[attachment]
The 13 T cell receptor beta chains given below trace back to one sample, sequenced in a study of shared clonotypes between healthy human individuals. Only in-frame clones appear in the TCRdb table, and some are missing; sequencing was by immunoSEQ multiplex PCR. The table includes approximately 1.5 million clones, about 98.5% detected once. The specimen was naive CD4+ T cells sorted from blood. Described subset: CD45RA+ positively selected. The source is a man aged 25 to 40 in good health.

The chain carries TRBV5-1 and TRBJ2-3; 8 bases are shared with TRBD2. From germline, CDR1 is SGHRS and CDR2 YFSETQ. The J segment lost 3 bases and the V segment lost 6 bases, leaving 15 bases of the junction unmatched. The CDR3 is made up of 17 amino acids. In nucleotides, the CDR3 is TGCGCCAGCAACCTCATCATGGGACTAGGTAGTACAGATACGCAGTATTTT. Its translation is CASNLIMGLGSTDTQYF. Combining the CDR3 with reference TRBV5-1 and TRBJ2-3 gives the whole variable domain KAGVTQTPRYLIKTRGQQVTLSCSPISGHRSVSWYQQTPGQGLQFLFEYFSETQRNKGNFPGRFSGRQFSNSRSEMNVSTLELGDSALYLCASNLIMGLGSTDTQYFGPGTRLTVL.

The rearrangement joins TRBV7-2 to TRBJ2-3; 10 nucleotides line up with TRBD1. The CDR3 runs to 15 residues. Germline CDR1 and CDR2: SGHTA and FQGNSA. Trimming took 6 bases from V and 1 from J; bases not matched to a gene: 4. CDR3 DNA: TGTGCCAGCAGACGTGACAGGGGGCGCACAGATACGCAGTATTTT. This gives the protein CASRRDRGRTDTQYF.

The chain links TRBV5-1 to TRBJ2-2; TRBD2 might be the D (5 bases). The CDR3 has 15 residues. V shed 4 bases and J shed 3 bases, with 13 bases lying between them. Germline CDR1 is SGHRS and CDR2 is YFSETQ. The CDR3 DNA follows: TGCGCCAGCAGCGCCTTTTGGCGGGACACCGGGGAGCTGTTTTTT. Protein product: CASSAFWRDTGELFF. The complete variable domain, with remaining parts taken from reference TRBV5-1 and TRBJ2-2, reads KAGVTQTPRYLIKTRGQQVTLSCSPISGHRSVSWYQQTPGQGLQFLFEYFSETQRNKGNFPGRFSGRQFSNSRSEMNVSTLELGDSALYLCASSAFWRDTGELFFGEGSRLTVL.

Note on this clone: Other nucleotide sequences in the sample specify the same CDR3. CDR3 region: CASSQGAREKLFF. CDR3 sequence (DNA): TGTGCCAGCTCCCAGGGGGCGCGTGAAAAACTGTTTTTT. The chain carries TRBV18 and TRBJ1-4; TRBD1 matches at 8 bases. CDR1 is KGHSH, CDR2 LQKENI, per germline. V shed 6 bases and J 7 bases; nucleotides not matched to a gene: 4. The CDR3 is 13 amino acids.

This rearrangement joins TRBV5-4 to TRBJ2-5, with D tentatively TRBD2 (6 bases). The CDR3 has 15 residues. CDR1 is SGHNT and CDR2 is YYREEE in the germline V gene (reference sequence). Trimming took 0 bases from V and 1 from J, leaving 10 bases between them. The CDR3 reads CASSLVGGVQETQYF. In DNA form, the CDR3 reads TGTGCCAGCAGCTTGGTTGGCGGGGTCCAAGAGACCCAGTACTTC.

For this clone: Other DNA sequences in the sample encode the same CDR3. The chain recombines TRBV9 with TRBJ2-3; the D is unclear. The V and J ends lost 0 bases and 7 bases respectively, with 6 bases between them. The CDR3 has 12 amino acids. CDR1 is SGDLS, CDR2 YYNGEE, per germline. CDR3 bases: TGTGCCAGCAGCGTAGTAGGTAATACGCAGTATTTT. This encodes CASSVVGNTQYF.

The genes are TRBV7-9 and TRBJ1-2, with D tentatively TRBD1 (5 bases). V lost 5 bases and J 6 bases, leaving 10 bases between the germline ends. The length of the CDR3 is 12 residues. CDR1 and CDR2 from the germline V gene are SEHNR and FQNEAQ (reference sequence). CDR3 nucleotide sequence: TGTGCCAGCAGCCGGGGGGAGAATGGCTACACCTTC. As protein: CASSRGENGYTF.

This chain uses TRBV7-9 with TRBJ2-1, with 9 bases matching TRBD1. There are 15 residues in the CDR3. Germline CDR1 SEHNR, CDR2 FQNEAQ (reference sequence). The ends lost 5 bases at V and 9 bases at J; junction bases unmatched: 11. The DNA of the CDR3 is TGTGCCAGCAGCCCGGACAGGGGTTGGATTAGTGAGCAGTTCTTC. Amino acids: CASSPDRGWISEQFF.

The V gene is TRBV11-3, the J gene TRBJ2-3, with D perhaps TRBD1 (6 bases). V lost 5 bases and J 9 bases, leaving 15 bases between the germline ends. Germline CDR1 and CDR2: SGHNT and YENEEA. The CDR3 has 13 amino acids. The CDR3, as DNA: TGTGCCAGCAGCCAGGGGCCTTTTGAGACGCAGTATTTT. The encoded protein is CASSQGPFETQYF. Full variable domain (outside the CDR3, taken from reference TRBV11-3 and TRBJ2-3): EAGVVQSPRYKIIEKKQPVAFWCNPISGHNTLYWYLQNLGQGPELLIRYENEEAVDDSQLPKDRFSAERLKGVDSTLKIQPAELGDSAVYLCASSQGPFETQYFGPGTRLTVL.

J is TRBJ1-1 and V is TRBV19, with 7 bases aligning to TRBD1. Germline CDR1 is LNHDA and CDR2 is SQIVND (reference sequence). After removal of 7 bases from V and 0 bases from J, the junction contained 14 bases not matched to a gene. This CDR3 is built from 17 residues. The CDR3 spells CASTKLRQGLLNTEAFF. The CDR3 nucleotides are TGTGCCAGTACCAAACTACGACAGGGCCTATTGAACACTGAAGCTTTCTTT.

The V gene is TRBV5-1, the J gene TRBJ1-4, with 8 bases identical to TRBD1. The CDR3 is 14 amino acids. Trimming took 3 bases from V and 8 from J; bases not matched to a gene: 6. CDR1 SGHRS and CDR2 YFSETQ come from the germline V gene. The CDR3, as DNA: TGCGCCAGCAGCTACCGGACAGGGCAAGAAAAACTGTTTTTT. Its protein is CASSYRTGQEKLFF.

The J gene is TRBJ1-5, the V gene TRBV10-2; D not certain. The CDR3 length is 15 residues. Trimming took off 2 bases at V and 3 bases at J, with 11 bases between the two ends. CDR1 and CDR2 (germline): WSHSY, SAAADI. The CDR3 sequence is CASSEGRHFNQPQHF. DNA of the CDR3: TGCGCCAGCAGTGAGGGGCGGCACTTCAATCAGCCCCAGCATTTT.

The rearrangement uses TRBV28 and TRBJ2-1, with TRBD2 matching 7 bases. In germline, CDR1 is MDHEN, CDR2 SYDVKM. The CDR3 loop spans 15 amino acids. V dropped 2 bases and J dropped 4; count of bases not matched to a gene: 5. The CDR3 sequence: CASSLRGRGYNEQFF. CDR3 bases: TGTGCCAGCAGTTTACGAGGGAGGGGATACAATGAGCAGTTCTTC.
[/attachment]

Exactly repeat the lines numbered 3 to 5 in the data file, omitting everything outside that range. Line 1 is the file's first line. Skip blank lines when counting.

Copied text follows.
The rearrangement joins TRBV7-2 to TRBJ2-3; 10 nucleotides line up with TRBD1. The CDR3 runs to 15 residues. Germline CDR1 and CDR2: SGHTA and FQGNSA. Trimming took 6 bases from V and 1 from J; bases not matched to a gene: 4. CDR3 DNA: TGTGCCAGCAGACGTGACAGGGGGCGCACAGATACGCAGTATTTT. This gives the protein CASRRDRGRTDTQYF.

The chain links TRBV5-1 to TRBJ2-2; TRBD2 might be the D (5 bases). The CDR3 has 15 residues. V shed 4 bases and J shed 3 bases, with 13 bases lying between them. Germline CDR1 is SGHRS and CDR2 is YFSETQ. The CDR3 DNA follows: TGCGCCAGCAGCGCCTTTTGGCGGGACACCGGGGAGCTGTTTTTT. Protein product: CASSAFWRDTGELFF. The complete variable domain, with remaining parts taken from reference TRBV5-1 and TRBJ2-2, reads KAGVTQTPRYLIKTRGQQVTLSCSPISGHRSVSWYQQTPGQGLQFLFEYFSETQRNKGNFPGRFSGRQFSNSRSEMNVSTLELGDSALYLCASSAFWRDTGELFFGEGSRLTVL.

Note on this clone: Other nucleotide sequences in the sample specify the same CDR3. CDR3 region: CASSQGAREKLFF. CDR3 sequence (DNA): TGTGCCAGCTCCCAGGGGGCGCGTGAAAAACTGTTTTTT. The chain carries TRBV18 and TRBJ1-4; TRBD1 matches at 8 bases. CDR1 is KGHSH, CDR2 LQKENI, per germline. V shed 6 bases and J 7 bases; nucleotides not matched to a gene: 4. The CDR3 is 13 amino acids.